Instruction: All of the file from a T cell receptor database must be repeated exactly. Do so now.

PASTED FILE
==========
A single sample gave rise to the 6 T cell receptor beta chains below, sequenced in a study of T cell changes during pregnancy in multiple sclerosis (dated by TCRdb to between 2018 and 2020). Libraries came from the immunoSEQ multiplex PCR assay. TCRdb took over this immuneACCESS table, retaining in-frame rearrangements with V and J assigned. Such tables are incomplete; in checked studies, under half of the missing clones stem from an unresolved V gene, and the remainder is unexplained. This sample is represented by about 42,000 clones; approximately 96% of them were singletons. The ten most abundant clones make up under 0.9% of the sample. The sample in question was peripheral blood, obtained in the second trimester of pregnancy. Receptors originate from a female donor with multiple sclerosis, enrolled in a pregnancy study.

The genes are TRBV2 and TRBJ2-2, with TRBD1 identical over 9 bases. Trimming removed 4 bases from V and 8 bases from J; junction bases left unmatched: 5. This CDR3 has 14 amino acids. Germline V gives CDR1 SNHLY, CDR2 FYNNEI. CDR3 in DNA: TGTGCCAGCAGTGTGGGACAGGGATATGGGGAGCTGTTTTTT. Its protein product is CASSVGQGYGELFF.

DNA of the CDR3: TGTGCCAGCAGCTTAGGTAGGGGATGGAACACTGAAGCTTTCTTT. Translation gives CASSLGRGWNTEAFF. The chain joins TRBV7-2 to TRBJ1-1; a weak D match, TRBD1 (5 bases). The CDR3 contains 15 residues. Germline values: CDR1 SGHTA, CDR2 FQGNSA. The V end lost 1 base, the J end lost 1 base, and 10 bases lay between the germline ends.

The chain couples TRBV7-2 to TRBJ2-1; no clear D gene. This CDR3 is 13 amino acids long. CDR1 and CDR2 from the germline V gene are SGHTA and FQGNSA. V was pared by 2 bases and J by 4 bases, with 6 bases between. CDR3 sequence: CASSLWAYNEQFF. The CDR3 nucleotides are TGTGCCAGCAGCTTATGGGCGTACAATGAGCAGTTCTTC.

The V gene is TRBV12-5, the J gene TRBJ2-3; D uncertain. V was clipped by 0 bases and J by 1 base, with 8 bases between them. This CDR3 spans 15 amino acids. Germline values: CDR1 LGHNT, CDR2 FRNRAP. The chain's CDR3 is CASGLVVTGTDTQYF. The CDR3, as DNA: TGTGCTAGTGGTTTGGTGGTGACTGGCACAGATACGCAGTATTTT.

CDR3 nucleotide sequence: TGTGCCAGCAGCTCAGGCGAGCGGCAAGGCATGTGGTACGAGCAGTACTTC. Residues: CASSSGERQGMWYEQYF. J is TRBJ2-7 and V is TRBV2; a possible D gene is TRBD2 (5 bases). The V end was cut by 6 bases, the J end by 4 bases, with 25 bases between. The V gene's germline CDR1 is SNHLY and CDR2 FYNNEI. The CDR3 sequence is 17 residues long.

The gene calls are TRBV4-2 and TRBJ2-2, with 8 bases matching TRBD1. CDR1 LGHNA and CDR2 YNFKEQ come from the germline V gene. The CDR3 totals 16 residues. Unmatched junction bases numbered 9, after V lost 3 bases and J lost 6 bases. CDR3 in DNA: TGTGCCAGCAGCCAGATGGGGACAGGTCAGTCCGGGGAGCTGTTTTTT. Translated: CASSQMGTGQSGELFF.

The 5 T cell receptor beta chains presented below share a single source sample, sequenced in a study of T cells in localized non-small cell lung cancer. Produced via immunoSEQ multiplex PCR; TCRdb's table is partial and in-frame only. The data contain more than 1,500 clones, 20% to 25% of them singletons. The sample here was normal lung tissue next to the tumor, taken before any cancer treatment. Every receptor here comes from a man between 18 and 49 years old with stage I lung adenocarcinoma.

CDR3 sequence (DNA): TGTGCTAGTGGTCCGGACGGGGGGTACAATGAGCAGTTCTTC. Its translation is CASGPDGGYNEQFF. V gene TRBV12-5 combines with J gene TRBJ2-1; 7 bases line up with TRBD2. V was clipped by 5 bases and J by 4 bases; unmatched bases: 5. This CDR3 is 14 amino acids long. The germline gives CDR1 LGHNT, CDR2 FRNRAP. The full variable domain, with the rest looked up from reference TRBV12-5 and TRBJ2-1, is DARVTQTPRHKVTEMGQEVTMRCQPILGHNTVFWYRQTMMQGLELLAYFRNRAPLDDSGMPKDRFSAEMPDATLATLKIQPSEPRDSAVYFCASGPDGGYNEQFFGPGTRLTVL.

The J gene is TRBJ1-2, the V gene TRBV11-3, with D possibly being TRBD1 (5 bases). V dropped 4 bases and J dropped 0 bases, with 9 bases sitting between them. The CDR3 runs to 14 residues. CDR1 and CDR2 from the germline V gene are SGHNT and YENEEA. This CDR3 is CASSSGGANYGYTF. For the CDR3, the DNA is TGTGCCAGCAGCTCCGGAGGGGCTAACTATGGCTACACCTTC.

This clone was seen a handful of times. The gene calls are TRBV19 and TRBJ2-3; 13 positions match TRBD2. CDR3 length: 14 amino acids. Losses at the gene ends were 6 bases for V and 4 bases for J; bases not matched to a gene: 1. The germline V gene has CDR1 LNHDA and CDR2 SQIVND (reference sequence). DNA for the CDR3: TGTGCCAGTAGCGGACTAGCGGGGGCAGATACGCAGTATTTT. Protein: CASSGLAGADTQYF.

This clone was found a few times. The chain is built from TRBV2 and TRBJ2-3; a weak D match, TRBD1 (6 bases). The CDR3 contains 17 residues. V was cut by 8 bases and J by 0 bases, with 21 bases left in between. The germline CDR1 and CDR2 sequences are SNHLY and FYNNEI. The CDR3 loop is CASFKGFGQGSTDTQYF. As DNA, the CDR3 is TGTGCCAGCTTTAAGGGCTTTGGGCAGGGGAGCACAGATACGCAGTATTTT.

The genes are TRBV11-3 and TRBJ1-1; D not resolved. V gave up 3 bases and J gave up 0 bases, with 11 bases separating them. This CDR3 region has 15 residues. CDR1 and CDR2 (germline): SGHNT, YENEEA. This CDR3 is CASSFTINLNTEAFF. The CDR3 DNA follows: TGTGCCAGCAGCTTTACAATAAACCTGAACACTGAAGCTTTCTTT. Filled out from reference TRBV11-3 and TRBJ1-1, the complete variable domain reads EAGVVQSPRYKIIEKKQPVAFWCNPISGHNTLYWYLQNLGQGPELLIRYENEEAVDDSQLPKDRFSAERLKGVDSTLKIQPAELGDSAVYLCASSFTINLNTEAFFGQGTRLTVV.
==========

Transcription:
A single sample gave rise to the 6 T cell receptor beta chains below, sequenced in a study of T cell changes during pregnancy in multiple sclerosis (dated by TCRdb to between 2018 and 2020). Libraries came from the immunoSEQ multiplex PCR assay. TCRdb took over this immuneACCESS table, retaining in-frame rearrangements with V and J assigned. Such tables are incomplete; in checked studies, under half of the missing clones stem from an unresolved V gene, and the remainder is unexplained. This sample is represented by about 42,000 clones; approximately 96% of them were singletons. The ten most abundant clones make up under 0.9% of the sample. The sample in question was peripheral blood, obtained in the second trimester of pregnancy. Receptors originate from a female donor with multiple sclerosis, enrolled in a pregnancy study.

The genes are TRBV2 and TRBJ2-2, with TRBD1 identical over 9 bases. Trimming removed 4 bases from V and 8 bases from J; junction bases left unmatched: 5. This CDR3 has 14 amino acids. Germline V gives CDR1 SNHLY, CDR2 FYNNEI. CDR3 in DNA: TGTGCCAGCAGTGTGGGACAGGGATATGGGGAGCTGTTTTTT. Its protein product is CASSVGQGYGELFF.

DNA of the CDR3: TGTGCCAGCAGCTTAGGTAGGGGATGGAACACTGAAGCTTTCTTT. Translation gives CASSLGRGWNTEAFF. The chain joins TRBV7-2 to TRBJ1-1; a weak D match, TRBD1 (5 bases). The CDR3 contains 15 residues. Germline values: CDR1 SGHTA, CDR2 FQGNSA. The V end lost 1 base, the J end lost 1 base, and 10 bases lay between the germline ends.

The chain couples TRBV7-2 to TRBJ2-1; no clear D gene. This CDR3 is 13 amino acids long. CDR1 and CDR2 from the germline V gene are SGHTA and FQGNSA. V was pared by 2 bases and J by 4 bases, with 6 bases between. CDR3 sequence: CASSLWAYNEQFF. The CDR3 nucleotides are TGTGCCAGCAGCTTATGGGCGTACAATGAGCAGTTCTTC.

The V gene is TRBV12-5, the J gene TRBJ2-3; D uncertain. V was clipped by 0 bases and J by 1 base, with 8 bases between them. This CDR3 spans 15 amino acids. Germline values: CDR1 LGHNT, CDR2 FRNRAP. The chain's CDR3 is CASGLVVTGTDTQYF. The CDR3, as DNA: TGTGCTAGTGGTTTGGTGGTGACTGGCACAGATACGCAGTATTTT.

CDR3 nucleotide sequence: TGTGCCAGCAGCTCAGGCGAGCGGCAAGGCATGTGGTACGAGCAGTACTTC. Residues: CASSSGERQGMWYEQYF. J is TRBJ2-7 and V is TRBV2; a possible D gene is TRBD2 (5 bases). The V end was cut by 6 bases, the J end by 4 bases, with 25 bases between. The V gene's germline CDR1 is SNHLY and CDR2 FYNNEI. The CDR3 sequence is 17 residues long.

The gene calls are TRBV4-2 and TRBJ2-2, with 8 bases matching TRBD1. CDR1 LGHNA and CDR2 YNFKEQ come from the germline V gene. The CDR3 totals 16 residues. Unmatched junction bases numbered 9, after V lost 3 bases and J lost 6 bases. CDR3 in DNA: TGTGCCAGCAGCCAGATGGGGACAGGTCAGTCCGGGGAGCTGTTTTTT. Translated: CASSQMGTGQSGELFF.

The 5 T cell receptor beta chains presented below share a single source sample, sequenced in a study of T cells in localized non-small cell lung cancer. Produced via immunoSEQ multiplex PCR; TCRdb's table is partial and in-frame only. The data contain more than 1,500 clones, 20% to 25% of them singletons. The sample here was normal lung tissue next to the tumor, taken before any cancer treatment. Every receptor here comes from a man between 18 and 49 years old with stage I lung adenocarcinoma.

CDR3 sequence (DNA): TGTGCTAGTGGTCCGGACGGGGGGTACAATGAGCAGTTCTTC. Its translation is CASGPDGGYNEQFF. V gene TRBV12-5 combines with J gene TRBJ2-1; 7 bases line up with TRBD2. V was clipped by 5 bases and J by 4 bases; unmatched bases: 5. This CDR3 is 14 amino acids long. The germline gives CDR1 LGHNT, CDR2 FRNRAP. The full variable domain, with the rest looked up from reference TRBV12-5 and TRBJ2-1, is DARVTQTPRHKVTEMGQEVTMRCQPILGHNTVFWYRQTMMQGLELLAYFRNRAPLDDSGMPKDRFSAEMPDATLATLKIQPSEPRDSAVYFCASGPDGGYNEQFFGPGTRLTVL.

The J gene is TRBJ1-2, the V gene TRBV11-3, with D possibly being TRBD1 (5 bases). V dropped 4 bases and J dropped 0 bases, with 9 bases sitting between them. The CDR3 runs to 14 residues. CDR1 and CDR2 from the germline V gene are SGHNT and YENEEA. This CDR3 is CASSSGGANYGYTF. For the CDR3, the DNA is TGTGCCAGCAGCTCCGGAGGGGCTAACTATGGCTACACCTTC.

This clone was seen a handful of times. The gene calls are TRBV19 and TRBJ2-3; 13 positions match TRBD2. CDR3 length: 14 amino acids. Losses at the gene ends were 6 bases for V and 4 bases for J; bases not matched to a gene: 1. The germline V gene has CDR1 LNHDA and CDR2 SQIVND (reference sequence). DNA for the CDR3: TGTGCCAGTAGCGGACTAGCGGGGGCAGATACGCAGTATTTT. Protein: CASSGLAGADTQYF.

This clone was found a few times. The chain is built from TRBV2 and TRBJ2-3; a weak D match, TRBD1 (6 bases). The CDR3 contains 17 residues. V was cut by 8 bases and J by 0 bases, with 21 bases left in between. The germline CDR1 and CDR2 sequences are SNHLY and FYNNEI. The CDR3 loop is CASFKGFGQGSTDTQYF. As DNA, the CDR3 is TGTGCCAGCTTTAAGGGCTTTGGGCAGGGGAGCACAGATACGCAGTATTTT.

The genes are TRBV11-3 and TRBJ1-1; D not resolved. V gave up 3 bases and J gave up 0 bases, with 11 bases separating them. This CDR3 region has 15 residues. CDR1 and CDR2 (germline): SGHNT, YENEEA. This CDR3 is CASSFTINLNTEAFF. The CDR3 DNA follows: TGTGCCAGCAGCTTTACAATAAACCTGAACACTGAAGCTTTCTTT. Filled out from reference TRBV11-3 and TRBJ1-1, the complete variable domain reads EAGVVQSPRYKIIEKKQPVAFWCNPISGHNTLYWYLQNLGQGPELLIRYENEEAVDDSQLPKDRFSAERLKGVDSTLKIQPAELGDSAVYLCASSFTINLNTEAFFGQGTRLTVV.